Salvation Army closes

By John Dowling MORE than 114 years of work for the Bexhill community will come to an end when the town's Salvation Army Citadel closes for the last time.

Falling income rather than just falling numbers - services have averaged just 16 people - are forcing closure of the Bexhill Corps.

A valedictory and thanksgiving service at the London Road citadel at 3.30pm on Sunday, September 24 will bring to a close a story which began when the Bexhill Corps was established on May 5, 1892 by Captain Masters and Lieutenant Godman.

Officially, Major Retta Gray "retired" last year after being in charge of the Bexhill Corps for three and a half years. In reality, because a replacement could not be found she has been returning from her new home in Dorking in Surrey twice a week to lead meetings at Bexhill and care for the welfare of the vulnerable.

As two tables of regular Monday morning attendees sat with their coffee at the Citadel, Major Gray spoke of her sadness at a move by the movement's headquarters many believe was inevitable.

"It is not altogether surprising. I think that more than anything it is financial.

"The Salvation Army is trying to insist that we are all independent and self-financing. I think that is right.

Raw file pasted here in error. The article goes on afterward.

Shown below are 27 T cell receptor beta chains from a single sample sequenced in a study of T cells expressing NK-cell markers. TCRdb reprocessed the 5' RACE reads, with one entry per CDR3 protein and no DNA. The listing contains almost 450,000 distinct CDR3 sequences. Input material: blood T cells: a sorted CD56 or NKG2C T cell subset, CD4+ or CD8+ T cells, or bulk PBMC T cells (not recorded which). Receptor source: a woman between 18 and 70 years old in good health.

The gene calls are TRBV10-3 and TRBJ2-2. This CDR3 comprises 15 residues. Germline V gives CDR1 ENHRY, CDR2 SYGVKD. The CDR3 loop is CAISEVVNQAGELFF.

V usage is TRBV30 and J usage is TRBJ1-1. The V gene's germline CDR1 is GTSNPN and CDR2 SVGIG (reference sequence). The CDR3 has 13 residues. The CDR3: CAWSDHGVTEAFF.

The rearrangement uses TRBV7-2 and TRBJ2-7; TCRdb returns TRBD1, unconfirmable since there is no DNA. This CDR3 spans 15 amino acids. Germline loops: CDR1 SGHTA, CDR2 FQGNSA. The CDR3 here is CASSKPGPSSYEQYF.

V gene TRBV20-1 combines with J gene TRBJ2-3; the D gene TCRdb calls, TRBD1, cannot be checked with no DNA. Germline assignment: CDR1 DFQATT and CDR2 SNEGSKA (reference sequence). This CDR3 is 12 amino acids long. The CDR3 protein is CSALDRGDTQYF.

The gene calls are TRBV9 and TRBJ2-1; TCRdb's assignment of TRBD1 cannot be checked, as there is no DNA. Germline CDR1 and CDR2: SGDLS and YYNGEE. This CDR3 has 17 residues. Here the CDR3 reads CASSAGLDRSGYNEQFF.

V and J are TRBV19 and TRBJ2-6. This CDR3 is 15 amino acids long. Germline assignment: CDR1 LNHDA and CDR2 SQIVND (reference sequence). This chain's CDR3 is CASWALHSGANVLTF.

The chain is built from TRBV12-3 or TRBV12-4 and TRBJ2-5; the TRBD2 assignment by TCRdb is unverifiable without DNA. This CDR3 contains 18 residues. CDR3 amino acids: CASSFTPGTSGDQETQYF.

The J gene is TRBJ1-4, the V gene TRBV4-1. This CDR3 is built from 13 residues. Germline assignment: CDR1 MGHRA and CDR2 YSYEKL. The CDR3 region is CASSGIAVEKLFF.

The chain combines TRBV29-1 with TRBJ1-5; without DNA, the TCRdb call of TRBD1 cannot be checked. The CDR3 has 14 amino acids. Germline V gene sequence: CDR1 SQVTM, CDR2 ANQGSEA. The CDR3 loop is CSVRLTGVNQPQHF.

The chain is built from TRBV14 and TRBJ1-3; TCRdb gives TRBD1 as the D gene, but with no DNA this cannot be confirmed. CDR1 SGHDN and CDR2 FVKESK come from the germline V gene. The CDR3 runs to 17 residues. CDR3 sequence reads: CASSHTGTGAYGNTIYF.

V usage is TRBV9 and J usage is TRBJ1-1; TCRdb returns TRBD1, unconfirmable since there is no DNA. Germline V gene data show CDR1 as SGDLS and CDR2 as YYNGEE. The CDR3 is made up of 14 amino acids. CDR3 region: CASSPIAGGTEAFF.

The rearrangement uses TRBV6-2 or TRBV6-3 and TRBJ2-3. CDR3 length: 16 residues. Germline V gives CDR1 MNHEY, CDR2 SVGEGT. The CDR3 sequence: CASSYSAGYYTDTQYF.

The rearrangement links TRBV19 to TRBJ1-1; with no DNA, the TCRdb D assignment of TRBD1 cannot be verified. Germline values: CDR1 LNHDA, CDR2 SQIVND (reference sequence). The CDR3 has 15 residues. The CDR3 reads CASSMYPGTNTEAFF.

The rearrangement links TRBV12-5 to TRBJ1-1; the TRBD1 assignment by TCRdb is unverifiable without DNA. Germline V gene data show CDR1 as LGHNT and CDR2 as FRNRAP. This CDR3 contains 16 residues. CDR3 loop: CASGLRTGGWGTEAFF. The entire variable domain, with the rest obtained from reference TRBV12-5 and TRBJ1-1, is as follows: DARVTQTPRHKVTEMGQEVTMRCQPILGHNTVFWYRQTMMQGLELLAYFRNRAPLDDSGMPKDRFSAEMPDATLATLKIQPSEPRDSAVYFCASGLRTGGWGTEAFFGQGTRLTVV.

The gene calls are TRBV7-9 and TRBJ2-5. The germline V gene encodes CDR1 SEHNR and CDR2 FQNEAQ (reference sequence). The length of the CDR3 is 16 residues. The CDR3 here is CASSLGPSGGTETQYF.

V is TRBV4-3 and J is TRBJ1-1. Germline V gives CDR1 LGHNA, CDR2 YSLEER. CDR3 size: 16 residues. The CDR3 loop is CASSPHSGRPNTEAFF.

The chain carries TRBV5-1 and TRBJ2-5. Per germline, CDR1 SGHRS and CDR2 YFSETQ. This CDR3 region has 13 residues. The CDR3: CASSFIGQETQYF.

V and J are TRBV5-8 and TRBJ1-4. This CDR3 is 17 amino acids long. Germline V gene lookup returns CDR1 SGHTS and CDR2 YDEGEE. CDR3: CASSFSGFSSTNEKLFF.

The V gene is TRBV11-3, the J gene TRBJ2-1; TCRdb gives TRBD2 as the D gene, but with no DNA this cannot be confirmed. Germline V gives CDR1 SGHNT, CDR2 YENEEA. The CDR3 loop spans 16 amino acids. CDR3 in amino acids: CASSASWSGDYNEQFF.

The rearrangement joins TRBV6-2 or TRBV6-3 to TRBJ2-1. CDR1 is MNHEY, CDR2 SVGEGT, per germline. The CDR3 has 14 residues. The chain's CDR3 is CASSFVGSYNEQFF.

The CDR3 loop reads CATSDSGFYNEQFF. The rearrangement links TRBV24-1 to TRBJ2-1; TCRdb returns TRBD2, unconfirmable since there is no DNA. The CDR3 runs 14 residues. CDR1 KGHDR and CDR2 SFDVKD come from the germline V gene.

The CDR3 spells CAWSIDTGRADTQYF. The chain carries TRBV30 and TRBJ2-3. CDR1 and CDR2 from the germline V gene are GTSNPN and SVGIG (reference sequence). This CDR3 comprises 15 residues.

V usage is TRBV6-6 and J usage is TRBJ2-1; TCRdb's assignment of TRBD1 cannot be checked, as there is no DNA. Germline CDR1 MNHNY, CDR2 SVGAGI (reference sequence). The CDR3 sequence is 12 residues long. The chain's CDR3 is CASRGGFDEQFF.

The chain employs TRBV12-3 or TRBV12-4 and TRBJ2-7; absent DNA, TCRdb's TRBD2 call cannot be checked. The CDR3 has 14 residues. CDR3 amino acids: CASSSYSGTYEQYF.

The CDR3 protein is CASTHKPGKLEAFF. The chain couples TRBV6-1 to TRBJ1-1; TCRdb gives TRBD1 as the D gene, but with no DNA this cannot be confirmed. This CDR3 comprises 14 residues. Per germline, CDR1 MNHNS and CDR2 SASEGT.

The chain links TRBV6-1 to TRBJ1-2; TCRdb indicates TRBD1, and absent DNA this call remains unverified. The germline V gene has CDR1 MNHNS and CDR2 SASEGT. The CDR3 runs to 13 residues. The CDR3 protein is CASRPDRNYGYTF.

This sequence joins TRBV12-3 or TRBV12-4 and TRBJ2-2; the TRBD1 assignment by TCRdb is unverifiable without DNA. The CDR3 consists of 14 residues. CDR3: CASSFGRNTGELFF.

"The people finance the social work - but not the evangelical work, we don't ask them to support that."

Major Gray said the bulk of her work at Bexhill had been with people with learning disabilities and mental health problems and her concern now is not for the future of the building - about which no announcement has yet been made - but for the people's welfare.

She said these members had been generous in their financial support but within the constraints of their own limited means and their understanding of money.

A fund has been established which will pay for a limited time for taxis to take them to meetings at Hastings.

However, Major Gray is concerned that many have a poor understanding of time and may not be able to make use of this service.

She is hoping that arrangements can be made for them to be taken under the care of other town centre churches. But these will have to be equally understanding of their problems.

"Some of them cannot tell the time, so they wander in at any time during the service and sometimes wander out before it is finished."

"One wonders now whether they will fit in elsewhere."

Other members of the Corps will be making their own way to services at Eastbourne.

"I am very sad - principally because of these people. If it had been a normal and healthy Corps and people were able to make their way elsewhere then fair enough, let them drift one way or the other."

Major Gray will conduct the final valedictory and thanksgiving service in conjunction with divisional leaders Major Anthony Cotterill and Major Gillian Cotterill.